You love music. You spend all of your time listening to music, either on headphones, earbuds, in your car’s stereo or out at live shows. It’s more than a calling, music is a way of life. So how can you make a career out of your passion for audio? Become a sound engineer.
This is the 4th visit to Fort Wayne, Indiana to attend Sweetwater’s Gearfest by our Internship Director Greg Stefus. So we figured we share with you the 5 things that rocked Sweetwater’s Gearfest this year.
Gearfest has become a much-anticipated event for many engineers, musicians and audio enthusiasts alike. The annual event is a great way for CRAS to continue our relationship with Sweetwater, which we have several graduates working for, a great way to further our relationships with many of the manufacturers in attendance of the event, and also for CRAS to maintain a presence in the midwest for those potential future audio engineers.
Center Stage – Graduate Spotlight is our blog series “spotlighting” on CRAS Graduates who have shared their success stories with CRAS. These stories will show you how unique and different every student’s experience is during their internships and the beginnings of their careers in audio. This spotlight post is on Chris Robbins.
Chris Robbins started at CRAS in November 2014. And now he has been hired as Assistant Engineer at Chez Boom Studios in Austin. Hit the Continue button to read his story!
When students contact our recording engineer schools they often ask about our recording studio connections and resources, our laptop recording package, and what can they learn to help them get a job in the recording/music industries. Our recording school’s #1 goal is to give our students the best learning experience in the recording, audio, and music space. Continue Reading…
What does audio engineering mean? What does an audio engineer do? Do I need to go to audio engineering school for that? Is there a difference between audio engineering, music production, or sound recording? What about producing and beat-making? What are “recording arts”?
CRAS Graduate Jeremy Parker has just recently started audio engineering in his own studio, Parker Place Studios in Tempe, AZ. He wanted to make a place where he can take his time and allow artists to be cultivated organically.
I got a chance to visit Jeremy and tour his new studio this past September. Jeremy graduated the audio engineering program at CRAS in 1999, and has been in Arizona engineering for a few years. He recently started audio engineering at his own place, called Parker Place Studios in Tempe.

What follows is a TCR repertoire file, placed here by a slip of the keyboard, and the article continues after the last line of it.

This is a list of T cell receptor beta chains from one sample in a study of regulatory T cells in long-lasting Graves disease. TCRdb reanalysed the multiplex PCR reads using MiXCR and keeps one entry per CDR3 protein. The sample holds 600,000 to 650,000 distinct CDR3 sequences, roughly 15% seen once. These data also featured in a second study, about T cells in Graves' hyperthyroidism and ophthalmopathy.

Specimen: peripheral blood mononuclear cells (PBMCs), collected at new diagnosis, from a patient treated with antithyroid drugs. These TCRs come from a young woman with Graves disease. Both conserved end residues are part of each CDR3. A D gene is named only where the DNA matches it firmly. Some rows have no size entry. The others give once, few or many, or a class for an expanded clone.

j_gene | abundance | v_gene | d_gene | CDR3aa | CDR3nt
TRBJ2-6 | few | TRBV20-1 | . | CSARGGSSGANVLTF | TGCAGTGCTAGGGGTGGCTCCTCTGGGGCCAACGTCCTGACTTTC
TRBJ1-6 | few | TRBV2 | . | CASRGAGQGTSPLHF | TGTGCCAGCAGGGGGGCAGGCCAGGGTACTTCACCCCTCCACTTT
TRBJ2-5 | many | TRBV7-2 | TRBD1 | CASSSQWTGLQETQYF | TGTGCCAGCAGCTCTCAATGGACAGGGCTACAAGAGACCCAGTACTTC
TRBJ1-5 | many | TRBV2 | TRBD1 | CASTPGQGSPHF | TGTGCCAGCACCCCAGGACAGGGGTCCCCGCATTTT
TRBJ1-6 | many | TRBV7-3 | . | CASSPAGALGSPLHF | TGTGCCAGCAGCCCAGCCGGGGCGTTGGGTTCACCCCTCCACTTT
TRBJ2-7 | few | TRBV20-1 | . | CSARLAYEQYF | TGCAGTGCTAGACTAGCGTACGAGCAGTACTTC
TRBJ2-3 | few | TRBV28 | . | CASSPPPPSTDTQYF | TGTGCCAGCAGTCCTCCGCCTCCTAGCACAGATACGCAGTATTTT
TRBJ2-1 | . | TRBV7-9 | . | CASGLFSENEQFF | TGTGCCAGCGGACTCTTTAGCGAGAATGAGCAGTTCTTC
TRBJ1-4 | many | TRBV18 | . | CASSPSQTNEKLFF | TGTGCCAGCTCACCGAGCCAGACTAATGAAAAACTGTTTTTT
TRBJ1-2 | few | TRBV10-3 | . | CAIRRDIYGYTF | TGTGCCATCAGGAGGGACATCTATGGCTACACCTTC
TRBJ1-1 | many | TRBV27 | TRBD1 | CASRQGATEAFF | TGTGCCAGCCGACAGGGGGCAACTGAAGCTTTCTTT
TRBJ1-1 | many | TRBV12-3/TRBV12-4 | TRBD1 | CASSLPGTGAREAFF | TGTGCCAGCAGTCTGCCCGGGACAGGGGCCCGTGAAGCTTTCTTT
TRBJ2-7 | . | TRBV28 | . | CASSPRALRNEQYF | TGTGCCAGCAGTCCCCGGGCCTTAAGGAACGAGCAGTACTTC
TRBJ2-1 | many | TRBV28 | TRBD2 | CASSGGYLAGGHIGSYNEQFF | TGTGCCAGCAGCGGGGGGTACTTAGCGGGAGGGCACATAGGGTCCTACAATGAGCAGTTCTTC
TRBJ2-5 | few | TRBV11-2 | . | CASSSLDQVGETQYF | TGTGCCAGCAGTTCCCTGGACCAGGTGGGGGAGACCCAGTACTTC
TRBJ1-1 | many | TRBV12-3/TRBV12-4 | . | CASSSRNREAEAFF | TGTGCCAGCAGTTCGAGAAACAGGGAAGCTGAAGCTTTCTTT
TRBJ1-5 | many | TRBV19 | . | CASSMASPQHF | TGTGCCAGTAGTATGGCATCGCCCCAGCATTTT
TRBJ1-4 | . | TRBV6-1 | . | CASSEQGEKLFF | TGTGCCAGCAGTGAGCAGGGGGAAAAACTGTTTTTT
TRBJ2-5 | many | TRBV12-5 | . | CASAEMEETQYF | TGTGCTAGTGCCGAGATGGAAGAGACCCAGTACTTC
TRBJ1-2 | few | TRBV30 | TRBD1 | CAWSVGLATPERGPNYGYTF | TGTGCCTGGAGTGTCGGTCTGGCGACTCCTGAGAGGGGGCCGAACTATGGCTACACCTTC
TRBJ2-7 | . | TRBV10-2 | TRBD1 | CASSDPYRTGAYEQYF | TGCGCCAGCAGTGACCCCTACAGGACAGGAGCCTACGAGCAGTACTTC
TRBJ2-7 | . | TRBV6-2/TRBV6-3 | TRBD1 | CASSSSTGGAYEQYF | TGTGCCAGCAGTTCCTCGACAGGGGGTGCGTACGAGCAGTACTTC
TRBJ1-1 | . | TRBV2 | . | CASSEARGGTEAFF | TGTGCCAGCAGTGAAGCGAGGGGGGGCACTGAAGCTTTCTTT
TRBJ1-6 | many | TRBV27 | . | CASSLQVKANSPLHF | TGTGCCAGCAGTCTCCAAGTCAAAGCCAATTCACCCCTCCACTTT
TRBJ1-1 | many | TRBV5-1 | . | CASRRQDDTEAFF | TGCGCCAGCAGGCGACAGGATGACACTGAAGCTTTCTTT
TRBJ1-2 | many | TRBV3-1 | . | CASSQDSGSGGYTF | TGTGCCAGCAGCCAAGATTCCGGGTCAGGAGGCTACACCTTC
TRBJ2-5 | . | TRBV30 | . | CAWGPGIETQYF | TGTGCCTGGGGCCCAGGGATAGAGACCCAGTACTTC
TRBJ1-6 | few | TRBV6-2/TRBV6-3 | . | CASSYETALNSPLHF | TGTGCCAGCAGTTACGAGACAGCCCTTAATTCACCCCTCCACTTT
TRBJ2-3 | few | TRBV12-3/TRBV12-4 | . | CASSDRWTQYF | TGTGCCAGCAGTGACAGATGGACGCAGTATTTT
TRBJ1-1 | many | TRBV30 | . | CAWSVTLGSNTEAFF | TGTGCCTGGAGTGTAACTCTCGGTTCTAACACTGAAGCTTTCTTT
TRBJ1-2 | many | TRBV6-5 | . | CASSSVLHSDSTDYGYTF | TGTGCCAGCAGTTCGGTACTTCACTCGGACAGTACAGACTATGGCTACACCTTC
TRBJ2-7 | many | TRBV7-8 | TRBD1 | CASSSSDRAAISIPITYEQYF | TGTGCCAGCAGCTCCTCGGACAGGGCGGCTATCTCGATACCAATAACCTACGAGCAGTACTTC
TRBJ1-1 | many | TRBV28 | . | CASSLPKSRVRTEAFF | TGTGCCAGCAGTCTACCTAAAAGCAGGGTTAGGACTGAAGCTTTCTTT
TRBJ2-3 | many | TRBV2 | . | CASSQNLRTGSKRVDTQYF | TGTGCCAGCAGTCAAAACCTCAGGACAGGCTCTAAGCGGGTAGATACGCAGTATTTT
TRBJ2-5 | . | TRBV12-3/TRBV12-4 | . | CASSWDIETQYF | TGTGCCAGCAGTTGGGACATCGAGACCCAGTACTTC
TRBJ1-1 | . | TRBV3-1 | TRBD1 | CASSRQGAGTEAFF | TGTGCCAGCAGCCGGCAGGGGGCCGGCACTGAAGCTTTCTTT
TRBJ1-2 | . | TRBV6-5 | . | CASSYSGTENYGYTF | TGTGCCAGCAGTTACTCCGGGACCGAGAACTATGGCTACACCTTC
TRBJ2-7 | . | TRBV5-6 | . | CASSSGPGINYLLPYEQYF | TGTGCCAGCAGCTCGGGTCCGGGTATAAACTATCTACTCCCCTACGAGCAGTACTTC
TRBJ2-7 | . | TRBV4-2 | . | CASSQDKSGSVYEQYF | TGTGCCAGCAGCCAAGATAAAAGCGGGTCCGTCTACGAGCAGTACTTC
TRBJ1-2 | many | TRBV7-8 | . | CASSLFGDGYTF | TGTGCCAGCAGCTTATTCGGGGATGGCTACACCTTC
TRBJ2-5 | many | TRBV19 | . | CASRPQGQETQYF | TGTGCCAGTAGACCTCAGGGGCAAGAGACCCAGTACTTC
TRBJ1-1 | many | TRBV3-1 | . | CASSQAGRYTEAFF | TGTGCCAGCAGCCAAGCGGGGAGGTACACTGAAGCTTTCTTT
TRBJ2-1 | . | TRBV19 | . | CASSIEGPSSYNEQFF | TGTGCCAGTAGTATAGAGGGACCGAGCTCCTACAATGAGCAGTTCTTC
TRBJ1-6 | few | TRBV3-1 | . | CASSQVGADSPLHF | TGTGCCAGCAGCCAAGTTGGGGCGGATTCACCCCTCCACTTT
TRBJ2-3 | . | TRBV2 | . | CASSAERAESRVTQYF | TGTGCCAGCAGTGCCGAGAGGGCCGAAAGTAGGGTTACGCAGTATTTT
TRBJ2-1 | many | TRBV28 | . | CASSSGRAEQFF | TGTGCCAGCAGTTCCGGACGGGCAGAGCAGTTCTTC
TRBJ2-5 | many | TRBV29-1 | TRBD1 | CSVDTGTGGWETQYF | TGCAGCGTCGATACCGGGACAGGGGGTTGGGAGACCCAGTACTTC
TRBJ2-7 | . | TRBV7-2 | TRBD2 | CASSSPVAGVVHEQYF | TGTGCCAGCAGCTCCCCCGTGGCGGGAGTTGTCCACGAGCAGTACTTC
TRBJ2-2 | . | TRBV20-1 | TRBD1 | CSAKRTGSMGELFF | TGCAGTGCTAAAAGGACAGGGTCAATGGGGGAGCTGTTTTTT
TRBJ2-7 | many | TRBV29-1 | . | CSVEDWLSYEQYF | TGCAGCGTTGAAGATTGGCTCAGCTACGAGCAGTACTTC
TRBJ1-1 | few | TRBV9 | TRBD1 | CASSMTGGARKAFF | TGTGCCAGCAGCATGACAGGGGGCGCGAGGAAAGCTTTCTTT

This year, CRAS participated in many aspects of the PotLuckCon, hosted by Sweetwater in Tucson, Arizona. CRAS hosted a demonstration room, Wired For Sound with Focusrite. Brock, one of our great instructors at CRAS was on hand to demonstrate the capabilities of Focusrite’s RedNet audio interface and how it can work in cooperation with many audio sources being passed over network systems, even sending signals out to our Mobile Broadcast Unit.
Our very own technician, Jeff Harris was a moderator for a panel on Bass Response and Subwoofers. The Director of Student Services, Greg Stefus participated on a panel about Interns and Studios: The Role and the Reason.
We had a booth on the exhibit floor for people to learn more about CRAS. It was great to see the students and graduates stop and visit with our Director of Admissions. We also had instructors and our Tempe Campus Director, Mike Jones, in attendance working the exhibit floor creating opportunities with manufacturers for potential internship opportunities and future gear purchases for our campus.
There’s been a lot of talk lately about Nashville’s Studio A, owned and operated by RCA, being sold! Here’s a quick info update from Ben Folds:
Here’s an update on the status of the possible sale of historic RCA Studio A:
My office just received a phone call from a Brentwood TN-based development firm. Bravo Development is the firm that was planning to purchase the land and the building that houses the studio. Mr. Reynolds informed us that his firm will only buy the property if his engineering and architectural team can figure out a way to feasibly re-develop the property while protecting and preserving the studio for future generations to enjoy. He went on to say that if it’s not feasible for him and his team to do so, he would not move forward on the purchase.
All I can say is that this speaks volumes about the character of Mr. Reynolds and demonstrates an appreciation and respect for our city’s great music heritage.
Thank you Mr. Reynolds..
I look forward to learning more about the studio’s ultimate fate, and will pass along any further information I receive.”
Microphones are one of the most important parts of the recording signal chain, and are the very first block in audio recording signal flow! Often times the quality of a studio is judged based upon the contents of their mic locker. There is a decent Sennheiser dynamic mic that is included with the laptop recording package that every student who goes through CRAS gets, but we also provide various other opportunities to increase student’s mic collections. From time to time, we do a small condenser mic build, where students purchase a kit that includes all of the individual parts of a condenser mic, and then sit through a clinic to actually solder and build the mics themselves.
CRAS was the first audio recording school to ever certify in the digital audio workstation known as Pro Tools. There are many DAWs out there, and everyone has their favorite, but Pro Tools has been one of the industry standard apps for a long time now. For this reason, we like to focus on training our future audio engineers in all the ways Pro Tools works, and how you can make Pro Tools work for you!